Exposé Online banner

Sonar with David Torn — Live at Moods
(7d Media 1818, 2018, CD)

by Peter Thelen, Published 2019-01-01

Live at Moods Cover art

How better to spend New Year's Day than listening to the latest live album by Swiss math-rock-jazz giants Sonar? This is actually the band’s second live album (the first was Live at Bazillus from 2012, which I have to confess as I write this I’ve never heard), but it’s the first where master ambient guitarist David Torn is sitting in with them, much like the previously released studio album Vortex. Three cuts from that album are reworked here including the brilliant closer “Lookface!,” and it closes the live set here as well. If you don’t know this instrumental powerhouse yet (you been hiding in a cave?) the band’s stock in trade is a sound where only tritones (strings tuned to C and F#) are allowed, used by guitarists Stefan Thelen, Bernhard Wagner, and bassist Christian Kunter, with Kunter and drummer Manuel Pasquinelli keeping a steady churning ever-shifting rhythm going while the guitarists use that rhythm to lay down an interesting web of sonic minimalism over the rhythmic turbulence. It’s kind of like me writing this review with words that only use seven letters of the alphabet (no, I’m not gonna do that, I’m not that creative anyway!) but you certainly get the picture – the music that Sonar makes is at once very minimalist and very interesting. David Torn is the wildcard here, he can show up anywhere and everywhere with soaring bits of flowing guitar color and additional unpredictable textures that work splendidly with what the rest of the band is doing. The set opens with “Twofold Covering” originally from Static Motion, adding a new dimension to it. Torn sits out “Tromsø” (originally from A Flaw of Nature) but returns for a solo piece “For Lost Sailors,” which is definitely one of the high points here, unlike anything else. With that exception, this set is much like what listeners heard in Vortex, just with some live ambience. A flawless live set, beginning to end.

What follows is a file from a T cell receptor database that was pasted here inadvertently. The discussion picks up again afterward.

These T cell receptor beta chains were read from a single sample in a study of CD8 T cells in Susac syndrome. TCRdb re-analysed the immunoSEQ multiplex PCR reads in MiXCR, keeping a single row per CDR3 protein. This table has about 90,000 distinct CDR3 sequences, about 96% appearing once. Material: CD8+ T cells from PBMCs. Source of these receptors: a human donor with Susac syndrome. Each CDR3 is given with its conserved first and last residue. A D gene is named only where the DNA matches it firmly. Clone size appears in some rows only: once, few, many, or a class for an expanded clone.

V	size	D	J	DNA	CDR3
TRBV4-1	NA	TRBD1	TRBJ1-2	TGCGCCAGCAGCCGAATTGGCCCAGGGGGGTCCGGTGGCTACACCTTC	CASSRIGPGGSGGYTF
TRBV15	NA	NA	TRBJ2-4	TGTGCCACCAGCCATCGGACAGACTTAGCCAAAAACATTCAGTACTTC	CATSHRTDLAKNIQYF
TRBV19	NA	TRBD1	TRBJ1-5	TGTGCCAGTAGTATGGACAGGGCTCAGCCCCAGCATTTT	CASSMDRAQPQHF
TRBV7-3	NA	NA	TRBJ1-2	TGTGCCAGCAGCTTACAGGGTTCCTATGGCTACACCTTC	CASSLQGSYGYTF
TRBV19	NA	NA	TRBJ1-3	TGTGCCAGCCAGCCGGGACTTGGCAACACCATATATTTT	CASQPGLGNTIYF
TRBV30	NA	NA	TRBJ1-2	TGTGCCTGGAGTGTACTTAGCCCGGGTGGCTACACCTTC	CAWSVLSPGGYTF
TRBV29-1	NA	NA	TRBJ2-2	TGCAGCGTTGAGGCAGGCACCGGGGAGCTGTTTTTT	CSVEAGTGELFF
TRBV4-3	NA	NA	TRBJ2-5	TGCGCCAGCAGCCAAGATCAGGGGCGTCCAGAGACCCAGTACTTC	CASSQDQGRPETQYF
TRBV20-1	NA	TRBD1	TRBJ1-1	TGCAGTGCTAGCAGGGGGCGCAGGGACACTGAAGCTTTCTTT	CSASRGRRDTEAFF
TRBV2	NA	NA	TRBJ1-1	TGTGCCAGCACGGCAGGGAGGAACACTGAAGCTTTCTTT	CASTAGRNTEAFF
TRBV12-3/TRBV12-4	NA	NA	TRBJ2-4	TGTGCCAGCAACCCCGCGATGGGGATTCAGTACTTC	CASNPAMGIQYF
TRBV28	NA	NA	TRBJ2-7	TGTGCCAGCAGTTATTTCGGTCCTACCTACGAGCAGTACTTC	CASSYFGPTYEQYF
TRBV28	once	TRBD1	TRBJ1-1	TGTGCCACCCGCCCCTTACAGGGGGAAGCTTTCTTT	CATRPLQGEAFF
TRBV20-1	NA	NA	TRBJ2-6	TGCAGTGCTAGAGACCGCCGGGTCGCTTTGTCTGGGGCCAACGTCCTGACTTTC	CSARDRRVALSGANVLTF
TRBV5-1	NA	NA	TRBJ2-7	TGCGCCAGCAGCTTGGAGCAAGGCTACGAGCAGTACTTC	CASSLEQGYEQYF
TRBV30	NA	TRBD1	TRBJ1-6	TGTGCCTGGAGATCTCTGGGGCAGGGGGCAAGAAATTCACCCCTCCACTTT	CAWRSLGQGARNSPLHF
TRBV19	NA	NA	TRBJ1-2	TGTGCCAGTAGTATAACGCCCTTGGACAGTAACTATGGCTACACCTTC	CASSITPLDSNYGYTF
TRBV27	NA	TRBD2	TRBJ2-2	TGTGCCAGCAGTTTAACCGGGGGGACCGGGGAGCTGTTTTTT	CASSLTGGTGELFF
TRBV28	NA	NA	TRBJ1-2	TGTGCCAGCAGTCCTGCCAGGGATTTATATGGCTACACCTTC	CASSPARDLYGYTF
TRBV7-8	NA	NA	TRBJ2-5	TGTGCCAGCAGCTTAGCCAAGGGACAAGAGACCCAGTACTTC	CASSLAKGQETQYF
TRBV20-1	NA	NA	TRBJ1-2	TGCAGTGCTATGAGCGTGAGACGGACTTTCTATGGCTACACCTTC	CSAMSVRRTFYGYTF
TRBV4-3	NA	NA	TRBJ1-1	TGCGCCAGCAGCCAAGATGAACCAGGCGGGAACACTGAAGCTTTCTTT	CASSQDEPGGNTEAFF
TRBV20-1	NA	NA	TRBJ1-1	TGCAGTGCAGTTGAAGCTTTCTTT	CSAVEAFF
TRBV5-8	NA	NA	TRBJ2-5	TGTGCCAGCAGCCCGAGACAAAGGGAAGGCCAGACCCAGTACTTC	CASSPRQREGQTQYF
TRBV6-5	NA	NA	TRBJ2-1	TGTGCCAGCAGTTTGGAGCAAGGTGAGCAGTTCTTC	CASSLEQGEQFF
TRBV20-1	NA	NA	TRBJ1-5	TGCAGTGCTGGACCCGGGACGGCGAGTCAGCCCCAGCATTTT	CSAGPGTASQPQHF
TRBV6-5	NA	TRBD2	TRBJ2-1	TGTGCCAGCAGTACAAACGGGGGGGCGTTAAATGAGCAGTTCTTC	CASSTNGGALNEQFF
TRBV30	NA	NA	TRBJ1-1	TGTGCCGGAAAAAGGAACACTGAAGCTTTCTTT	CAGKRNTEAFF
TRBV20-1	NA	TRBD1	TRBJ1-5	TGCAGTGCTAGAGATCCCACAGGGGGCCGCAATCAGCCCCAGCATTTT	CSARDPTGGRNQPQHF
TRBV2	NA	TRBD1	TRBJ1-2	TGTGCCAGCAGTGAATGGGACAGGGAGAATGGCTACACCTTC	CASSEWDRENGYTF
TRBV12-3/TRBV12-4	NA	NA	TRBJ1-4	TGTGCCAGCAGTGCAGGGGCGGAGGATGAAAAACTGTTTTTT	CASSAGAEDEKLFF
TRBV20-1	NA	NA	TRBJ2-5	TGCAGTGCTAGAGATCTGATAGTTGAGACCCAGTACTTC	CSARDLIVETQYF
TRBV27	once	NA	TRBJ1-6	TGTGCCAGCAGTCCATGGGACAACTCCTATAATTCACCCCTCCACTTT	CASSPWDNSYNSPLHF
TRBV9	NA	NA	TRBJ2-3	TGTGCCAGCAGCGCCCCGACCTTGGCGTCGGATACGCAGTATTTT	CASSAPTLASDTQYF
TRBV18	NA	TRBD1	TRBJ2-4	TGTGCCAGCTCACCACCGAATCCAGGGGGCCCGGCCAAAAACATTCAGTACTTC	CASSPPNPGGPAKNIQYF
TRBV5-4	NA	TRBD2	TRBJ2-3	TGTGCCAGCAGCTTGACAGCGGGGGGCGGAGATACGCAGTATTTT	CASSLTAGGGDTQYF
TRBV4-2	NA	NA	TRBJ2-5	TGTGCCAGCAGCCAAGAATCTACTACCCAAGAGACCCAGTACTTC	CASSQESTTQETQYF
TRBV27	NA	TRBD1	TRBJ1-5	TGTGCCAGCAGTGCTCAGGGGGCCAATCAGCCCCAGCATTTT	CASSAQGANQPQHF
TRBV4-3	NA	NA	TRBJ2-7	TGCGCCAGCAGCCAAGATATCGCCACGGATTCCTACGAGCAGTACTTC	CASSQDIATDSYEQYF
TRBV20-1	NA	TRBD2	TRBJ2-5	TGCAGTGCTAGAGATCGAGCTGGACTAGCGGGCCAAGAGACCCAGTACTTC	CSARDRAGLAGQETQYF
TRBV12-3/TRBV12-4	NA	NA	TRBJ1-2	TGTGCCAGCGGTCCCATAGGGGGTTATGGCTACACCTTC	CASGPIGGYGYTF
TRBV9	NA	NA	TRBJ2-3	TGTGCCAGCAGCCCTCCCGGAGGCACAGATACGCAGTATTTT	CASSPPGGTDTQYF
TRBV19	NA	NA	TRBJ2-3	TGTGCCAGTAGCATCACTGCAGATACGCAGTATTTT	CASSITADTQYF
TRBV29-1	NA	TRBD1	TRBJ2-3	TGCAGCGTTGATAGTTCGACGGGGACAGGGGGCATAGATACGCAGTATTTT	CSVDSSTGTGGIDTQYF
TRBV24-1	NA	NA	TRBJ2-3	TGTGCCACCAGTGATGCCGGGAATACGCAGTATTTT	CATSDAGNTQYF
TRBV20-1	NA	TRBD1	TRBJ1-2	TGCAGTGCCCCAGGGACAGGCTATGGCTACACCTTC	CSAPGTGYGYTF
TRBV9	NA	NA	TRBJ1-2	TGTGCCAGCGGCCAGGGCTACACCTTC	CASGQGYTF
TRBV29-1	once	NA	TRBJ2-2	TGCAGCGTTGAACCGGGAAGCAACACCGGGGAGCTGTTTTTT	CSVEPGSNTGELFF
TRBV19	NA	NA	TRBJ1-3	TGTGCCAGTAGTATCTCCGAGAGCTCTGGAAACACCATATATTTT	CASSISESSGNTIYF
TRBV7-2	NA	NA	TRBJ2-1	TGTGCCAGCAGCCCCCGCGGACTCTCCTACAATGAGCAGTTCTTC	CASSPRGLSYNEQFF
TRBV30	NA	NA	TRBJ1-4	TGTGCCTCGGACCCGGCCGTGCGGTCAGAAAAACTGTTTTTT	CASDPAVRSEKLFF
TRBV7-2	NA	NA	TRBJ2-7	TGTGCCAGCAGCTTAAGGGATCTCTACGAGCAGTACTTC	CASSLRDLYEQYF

Filed under: New releases, 2018 releases

Related artist(s): David Torn, Sonar, Stephan Thelen

More info
http://sonar-band.bandcamp.com/album/live-at-moods-w-david-torn

Latest news

2020-01-15
Carlos Alvarado RIP – Carlos Alvarado, pioneering composer, multi-instrumentalist and pioneer of progressive rock and electronic experimental music in Mexico, passed away January 14th, 2020 at age 68 after a two year battle with cancer.  » Read more

2020-01-12
Wolfgang Dauner RIP – Pianist Wolfgang Dauner, one of the pioneers of both European free jazz and jazz rock, has died at the age of 84. With his own groups and with the United Jazz+Rock Ensemble, his playing and compositions were a prominent presence in European jazz from the mid-60s until just recently. » Read more

2020-01-12
Michael Allison RIP – Michael Allison, who since 1997 has been recording as Darshan Ambient, passed away on January 9th after a long and brave battle with cancer. He has been at at the forefront of the new ambient/electronic music scene, with over eighteen releases to his credit. » Read more

2020-01-10
Neil Peart RIP – One of rock music's defining drummers has died at the age of 67. Neil Peart's work with Rush provided one of the templates for percussion in rock, and he certainly ranks in the top ten most influential drummers of the 20th Century. Peart retired from playing in 2015 due to health issues, and succumbed to brain cancer on January 7, 2020. » Read more

2020-01-07
Joel Vandroogenbroeck RIP – Word has reached us of the death of Joel Vandroogenbroeck, best known as one of the founders of Brainticket, He also recorded electronic music under a variety of names. He was born August 25th, 1938 in Brussels, Belgium and died December 23, 2019 in Arlesheim, Switzerland, aged 81. » Read more


Previously in Exposé...

K Leimer - Degraded Certainties – Kerry Leimer's newest work delves deeply into the process side of ambient fabrications. Here, he gathers source elements that include strings, bells, and percussive sounds, and then runs them through...  (2011) » Read more



Listen & discover



Print issues